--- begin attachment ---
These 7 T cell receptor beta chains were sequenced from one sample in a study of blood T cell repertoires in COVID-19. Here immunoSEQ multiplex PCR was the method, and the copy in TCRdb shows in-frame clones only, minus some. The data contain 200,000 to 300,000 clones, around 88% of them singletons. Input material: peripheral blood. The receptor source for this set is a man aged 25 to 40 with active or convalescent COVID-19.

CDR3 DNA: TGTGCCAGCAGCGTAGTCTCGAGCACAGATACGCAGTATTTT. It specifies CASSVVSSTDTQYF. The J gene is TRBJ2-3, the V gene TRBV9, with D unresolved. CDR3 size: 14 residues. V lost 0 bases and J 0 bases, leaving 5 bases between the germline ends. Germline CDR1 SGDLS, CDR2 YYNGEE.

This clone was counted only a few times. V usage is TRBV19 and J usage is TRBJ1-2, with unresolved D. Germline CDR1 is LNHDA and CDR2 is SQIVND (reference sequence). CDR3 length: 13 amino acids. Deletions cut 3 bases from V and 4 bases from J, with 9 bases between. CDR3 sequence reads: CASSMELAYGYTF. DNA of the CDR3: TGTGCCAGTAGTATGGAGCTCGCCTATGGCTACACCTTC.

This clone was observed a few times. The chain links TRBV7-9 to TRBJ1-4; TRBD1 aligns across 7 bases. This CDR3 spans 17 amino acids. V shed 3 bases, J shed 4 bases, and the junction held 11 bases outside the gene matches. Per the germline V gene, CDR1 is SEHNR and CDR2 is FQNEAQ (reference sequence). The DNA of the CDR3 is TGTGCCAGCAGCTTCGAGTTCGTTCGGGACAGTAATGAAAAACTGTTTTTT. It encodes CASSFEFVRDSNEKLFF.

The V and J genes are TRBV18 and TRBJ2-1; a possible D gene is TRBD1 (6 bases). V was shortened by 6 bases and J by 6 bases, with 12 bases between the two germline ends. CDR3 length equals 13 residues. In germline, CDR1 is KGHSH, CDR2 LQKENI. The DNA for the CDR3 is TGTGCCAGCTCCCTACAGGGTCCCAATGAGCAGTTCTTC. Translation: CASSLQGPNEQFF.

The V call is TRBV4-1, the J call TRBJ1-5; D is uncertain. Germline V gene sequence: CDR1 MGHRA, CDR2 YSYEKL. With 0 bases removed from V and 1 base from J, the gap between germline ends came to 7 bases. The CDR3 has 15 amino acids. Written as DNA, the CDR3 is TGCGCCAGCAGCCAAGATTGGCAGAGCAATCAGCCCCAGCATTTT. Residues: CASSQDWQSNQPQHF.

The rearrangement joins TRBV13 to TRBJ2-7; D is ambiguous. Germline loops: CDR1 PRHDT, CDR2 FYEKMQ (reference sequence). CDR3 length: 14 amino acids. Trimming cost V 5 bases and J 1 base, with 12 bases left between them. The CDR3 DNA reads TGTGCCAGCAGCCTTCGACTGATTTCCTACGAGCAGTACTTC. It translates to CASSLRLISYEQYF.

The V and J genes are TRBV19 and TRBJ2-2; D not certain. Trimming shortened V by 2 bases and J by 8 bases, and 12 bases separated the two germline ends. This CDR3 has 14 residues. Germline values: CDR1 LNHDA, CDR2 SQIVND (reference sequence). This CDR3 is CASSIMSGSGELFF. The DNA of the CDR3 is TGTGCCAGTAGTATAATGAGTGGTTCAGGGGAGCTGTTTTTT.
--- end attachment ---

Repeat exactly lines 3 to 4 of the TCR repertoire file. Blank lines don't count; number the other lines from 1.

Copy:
This clone was counted only a few times. V usage is TRBV19 and J usage is TRBJ1-2, with unresolved D. Germline CDR1 is LNHDA and CDR2 is SQIVND (reference sequence). CDR3 length: 13 amino acids. Deletions cut 3 bases from V and 4 bases from J, with 9 bases between. CDR3 sequence reads: CASSMELAYGYTF. DNA of the CDR3: TGTGCCAGTAGTATGGAGCTCGCCTATGGCTACACCTTC.

This clone was observed a few times. The chain links TRBV7-9 to TRBJ1-4; TRBD1 aligns across 7 bases. This CDR3 spans 17 amino acids. V shed 3 bases, J shed 4 bases, and the junction held 11 bases outside the gene matches. Per the germline V gene, CDR1 is SEHNR and CDR2 is FQNEAQ (reference sequence). The DNA of the CDR3 is TGTGCCAGCAGCTTCGAGTTCGTTCGGGACAGTAATGAAAAACTGTTTTTT. It encodes CASSFEFVRDSNEKLFF.